One of the biggest reasons that people all over the world are advocating the use of marijuana as a medicine is the simple fact that it works – without the fear of potential side effects that are worse than the symptoms. For many, marijuana is a safe alternative medicine for a debilitating condition – and thanks to one study we can add Crohn’s Disease to that list.
Crohn’s Disease is an inflammatory bowel disease – similar to IBS (irritable bowel syndrome) except the symptoms are much more severe. This disease causes the lining of the digestive track to become inflamed, which leads to abdominal pain, severe diarrhea, fatigue, weight loss, and even malnutrition.
This disease can be moderate – causing symptoms in occasional flare ups, or severe to the point of being unable to lead a normal, productive life. So far, there is no cure, however steroids and immunosuppressant drugs have been used to control symptoms.
In 2013, the first ever medical study of the effects of medical marijuana for Crohn’s Disease was conducted. The study was small and only included 21 patients with active Crohn’s Disease. Of those 21 patients, 11 of them were given cannabis and the other 10 were given a placebo.
Personally, I find it interesting that in this study they chose to administer smoked marijuana in the form of joints. In most studies I’ve seen they use edibles or oils or even vaporized marijuana over smoked marijuana. This is really a testament to the fact that even smoked marijuana should be considered medicine – even if it’s not the most conventional way to administer it.
The 11 that were given cannabis were given joints that each had approximately 23% THC and .5% CBD – the placebo group was given cigarettes that contained cannabis from which the THC had been extracted. They were instructed to smoke two cigarettes each day for a period of eight weeks.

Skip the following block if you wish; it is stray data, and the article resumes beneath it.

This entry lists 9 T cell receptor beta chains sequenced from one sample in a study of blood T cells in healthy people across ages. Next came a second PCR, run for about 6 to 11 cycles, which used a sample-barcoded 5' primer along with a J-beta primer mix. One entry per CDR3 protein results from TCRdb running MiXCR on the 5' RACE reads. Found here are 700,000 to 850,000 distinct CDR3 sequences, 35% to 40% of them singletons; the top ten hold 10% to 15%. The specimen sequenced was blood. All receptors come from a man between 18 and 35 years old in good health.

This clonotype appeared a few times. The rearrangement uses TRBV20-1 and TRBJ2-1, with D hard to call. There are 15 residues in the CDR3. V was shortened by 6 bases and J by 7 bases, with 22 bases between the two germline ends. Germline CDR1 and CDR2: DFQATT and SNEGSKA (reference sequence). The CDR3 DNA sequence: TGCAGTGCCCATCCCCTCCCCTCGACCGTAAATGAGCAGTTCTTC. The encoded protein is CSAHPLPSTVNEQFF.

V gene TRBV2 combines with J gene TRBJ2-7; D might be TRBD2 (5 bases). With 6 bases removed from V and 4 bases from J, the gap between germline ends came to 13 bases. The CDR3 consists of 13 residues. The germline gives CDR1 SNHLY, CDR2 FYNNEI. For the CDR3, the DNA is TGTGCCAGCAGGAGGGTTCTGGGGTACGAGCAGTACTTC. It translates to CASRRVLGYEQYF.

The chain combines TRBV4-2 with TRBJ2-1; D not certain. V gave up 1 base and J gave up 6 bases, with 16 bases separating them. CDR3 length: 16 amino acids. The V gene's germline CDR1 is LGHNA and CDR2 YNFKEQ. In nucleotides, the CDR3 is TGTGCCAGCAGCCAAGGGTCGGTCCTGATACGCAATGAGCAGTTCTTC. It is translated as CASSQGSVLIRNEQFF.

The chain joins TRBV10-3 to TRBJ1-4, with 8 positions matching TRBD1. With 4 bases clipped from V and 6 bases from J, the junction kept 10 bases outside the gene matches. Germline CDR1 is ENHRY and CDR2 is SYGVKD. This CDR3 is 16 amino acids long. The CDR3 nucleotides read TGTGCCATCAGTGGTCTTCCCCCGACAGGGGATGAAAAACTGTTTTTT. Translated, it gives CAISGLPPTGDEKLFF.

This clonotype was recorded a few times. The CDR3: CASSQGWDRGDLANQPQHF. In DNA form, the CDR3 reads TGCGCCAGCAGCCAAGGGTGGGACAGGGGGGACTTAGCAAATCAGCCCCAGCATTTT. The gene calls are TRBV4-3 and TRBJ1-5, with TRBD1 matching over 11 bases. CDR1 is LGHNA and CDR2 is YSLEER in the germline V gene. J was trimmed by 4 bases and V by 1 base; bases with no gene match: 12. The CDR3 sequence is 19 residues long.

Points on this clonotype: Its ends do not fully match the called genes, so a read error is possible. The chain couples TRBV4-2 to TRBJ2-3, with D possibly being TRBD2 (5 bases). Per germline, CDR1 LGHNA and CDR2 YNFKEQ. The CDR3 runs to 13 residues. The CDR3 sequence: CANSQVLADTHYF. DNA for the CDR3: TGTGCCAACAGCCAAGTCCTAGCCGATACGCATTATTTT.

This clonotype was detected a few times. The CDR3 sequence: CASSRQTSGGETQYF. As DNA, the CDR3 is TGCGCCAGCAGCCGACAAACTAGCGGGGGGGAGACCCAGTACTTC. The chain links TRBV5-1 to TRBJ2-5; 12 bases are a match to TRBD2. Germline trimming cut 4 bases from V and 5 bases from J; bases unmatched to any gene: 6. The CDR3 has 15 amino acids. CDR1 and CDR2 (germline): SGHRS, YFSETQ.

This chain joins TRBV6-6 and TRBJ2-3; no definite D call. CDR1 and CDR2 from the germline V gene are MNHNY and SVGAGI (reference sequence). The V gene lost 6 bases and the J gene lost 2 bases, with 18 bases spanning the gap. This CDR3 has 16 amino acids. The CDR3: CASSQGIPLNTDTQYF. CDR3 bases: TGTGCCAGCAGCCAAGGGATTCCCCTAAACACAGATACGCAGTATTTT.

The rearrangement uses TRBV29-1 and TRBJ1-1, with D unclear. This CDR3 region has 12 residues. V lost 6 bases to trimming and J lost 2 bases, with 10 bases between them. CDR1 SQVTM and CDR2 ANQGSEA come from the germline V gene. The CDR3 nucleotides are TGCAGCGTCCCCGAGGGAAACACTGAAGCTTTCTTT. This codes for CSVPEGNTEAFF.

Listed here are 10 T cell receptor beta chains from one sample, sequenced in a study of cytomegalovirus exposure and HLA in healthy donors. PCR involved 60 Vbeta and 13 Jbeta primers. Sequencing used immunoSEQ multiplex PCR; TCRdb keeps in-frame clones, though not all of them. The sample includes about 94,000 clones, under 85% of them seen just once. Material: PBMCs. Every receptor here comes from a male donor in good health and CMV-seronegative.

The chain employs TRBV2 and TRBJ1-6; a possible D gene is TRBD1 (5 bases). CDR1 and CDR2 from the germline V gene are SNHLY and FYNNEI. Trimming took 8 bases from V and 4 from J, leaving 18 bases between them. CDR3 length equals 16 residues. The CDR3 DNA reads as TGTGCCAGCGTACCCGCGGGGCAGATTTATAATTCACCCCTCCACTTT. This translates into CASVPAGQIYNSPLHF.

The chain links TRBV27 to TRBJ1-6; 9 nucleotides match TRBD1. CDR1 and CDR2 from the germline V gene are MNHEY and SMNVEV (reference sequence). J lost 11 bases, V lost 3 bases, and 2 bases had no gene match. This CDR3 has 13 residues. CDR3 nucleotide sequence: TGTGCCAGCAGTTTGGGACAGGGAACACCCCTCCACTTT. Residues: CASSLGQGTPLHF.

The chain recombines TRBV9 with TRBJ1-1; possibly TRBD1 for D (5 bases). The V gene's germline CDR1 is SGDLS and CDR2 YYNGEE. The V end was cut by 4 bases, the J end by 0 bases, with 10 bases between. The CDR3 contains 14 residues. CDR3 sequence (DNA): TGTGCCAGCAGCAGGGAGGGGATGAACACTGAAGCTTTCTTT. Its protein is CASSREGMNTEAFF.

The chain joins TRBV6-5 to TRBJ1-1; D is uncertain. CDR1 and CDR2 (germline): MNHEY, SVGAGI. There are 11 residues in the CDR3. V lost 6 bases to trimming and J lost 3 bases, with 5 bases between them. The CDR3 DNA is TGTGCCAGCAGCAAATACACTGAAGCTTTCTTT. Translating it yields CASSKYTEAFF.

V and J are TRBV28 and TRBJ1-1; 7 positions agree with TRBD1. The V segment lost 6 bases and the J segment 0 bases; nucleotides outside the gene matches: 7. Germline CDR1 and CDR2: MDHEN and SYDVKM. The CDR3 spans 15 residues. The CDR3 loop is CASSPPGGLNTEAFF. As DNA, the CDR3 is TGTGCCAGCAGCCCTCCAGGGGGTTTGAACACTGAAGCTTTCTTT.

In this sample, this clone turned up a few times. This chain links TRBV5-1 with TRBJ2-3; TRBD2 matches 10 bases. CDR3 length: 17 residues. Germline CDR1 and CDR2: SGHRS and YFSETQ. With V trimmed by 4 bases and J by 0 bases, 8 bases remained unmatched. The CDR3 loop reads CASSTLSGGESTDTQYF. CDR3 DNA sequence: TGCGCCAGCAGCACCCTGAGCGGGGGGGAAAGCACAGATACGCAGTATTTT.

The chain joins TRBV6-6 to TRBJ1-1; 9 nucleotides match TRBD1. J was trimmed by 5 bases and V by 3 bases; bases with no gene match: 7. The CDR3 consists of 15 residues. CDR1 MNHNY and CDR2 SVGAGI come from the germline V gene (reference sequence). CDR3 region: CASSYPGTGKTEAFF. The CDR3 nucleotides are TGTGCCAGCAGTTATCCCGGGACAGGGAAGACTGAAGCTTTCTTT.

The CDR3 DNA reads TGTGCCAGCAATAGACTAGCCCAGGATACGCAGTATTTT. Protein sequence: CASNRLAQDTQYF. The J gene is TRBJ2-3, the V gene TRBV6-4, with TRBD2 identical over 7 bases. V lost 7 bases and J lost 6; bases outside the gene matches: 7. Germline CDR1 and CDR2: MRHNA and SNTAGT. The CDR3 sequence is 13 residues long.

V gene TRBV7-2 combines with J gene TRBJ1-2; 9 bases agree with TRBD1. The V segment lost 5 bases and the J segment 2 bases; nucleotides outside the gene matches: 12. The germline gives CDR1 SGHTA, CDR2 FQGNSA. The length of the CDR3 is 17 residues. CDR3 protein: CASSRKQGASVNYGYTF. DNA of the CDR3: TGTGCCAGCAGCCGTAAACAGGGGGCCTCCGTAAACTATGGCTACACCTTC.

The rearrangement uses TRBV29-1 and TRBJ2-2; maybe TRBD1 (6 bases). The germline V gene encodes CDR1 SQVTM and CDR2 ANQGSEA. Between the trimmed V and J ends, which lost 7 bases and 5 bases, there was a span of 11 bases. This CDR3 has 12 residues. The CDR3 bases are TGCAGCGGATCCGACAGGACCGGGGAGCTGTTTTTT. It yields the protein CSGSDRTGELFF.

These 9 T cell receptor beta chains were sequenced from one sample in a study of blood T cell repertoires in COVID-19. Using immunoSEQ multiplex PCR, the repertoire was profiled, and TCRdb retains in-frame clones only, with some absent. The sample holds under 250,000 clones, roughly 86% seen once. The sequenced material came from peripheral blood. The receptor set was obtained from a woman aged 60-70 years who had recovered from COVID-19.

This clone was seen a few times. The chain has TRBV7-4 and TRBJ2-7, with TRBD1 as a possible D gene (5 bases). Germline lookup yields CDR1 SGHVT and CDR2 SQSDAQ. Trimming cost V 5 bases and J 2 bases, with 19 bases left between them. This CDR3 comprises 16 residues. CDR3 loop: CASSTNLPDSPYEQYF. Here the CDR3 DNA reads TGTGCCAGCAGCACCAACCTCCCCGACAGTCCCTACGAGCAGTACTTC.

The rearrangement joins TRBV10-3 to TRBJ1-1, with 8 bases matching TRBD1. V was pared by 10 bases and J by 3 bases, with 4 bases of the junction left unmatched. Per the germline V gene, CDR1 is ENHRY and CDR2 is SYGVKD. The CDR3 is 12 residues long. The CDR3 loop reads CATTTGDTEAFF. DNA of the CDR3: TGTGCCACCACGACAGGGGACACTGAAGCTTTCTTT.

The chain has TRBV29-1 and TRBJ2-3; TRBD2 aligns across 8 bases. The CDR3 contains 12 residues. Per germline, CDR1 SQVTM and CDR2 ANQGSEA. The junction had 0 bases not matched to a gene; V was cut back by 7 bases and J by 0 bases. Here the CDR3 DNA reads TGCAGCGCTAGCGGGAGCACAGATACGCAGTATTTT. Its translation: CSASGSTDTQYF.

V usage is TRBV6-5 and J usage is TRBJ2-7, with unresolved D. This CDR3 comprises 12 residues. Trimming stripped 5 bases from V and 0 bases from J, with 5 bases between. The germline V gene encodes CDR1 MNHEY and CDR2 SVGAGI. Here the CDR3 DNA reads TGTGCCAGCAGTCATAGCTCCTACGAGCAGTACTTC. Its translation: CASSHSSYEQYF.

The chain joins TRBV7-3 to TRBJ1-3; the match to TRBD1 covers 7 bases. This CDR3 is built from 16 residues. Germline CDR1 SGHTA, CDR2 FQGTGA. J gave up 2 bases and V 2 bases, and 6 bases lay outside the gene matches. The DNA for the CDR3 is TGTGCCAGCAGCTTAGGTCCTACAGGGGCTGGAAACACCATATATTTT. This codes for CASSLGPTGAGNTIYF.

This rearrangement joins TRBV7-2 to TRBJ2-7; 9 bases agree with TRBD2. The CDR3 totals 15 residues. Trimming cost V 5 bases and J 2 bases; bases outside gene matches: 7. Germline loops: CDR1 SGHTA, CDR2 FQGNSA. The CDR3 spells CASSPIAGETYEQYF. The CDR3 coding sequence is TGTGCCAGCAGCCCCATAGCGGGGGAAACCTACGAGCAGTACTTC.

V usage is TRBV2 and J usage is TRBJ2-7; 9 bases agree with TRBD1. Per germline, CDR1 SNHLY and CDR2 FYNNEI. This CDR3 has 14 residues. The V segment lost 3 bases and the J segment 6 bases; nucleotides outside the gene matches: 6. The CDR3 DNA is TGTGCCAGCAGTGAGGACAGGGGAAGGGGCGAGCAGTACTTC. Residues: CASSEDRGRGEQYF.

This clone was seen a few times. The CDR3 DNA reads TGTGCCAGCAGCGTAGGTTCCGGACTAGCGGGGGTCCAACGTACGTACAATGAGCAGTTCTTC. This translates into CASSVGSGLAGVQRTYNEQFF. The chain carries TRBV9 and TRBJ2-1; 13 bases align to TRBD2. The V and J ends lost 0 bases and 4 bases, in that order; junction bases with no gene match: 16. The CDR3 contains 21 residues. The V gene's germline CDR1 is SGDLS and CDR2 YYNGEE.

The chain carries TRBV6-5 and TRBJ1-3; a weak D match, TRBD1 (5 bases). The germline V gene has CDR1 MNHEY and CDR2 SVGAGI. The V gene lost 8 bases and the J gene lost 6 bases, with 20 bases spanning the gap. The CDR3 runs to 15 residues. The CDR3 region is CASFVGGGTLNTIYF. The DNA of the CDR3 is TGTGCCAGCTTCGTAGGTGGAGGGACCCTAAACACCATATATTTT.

After the eight week, 5 out of the 11 patients (45%) in the cannabis group had experienced a complete remission of their Crohn’s Disease. 10 out of those 11 experienced a clinical response of improved symptoms with “no significant side effects”. Side effects were not listed in the study – however anyone who has smoked cannabis is aware of common side effects like dry mouth and dry eyes being the most irritating usually.
Of the patients in the placebo group, 4 out of 10 experienced decreased symptoms – and I have a theory on this but I’m no scientist – they only claimed to extract THC from the placebo cannabis, but CBD is well known to have many of the same effects as THC without the psychoactive reaction.
The findings here promoted their conclusion that there should be further studies with edibles and non-smoked cannabis on a much larger scale to determine just how effective marijuana can be for this condition. The study was conducted in 2013 – no information about further studies can be found as of yet.
This study confirms the stories of many patients who suffer from Crohn’s Disease and have turned to alternative treatments when steroids and immunosuppressant drugs were ineffective. One mom had her son taken away because she self-medicates with cannabis in a state where it is illegal – but marijuana is the only medicine to bring relief since she was diagnosed.
Hopefully there will be new studies out on this subject in the near future – each and every condition that can be treated with medical marijuana allows more and more patients a safe alternative to modern medicines.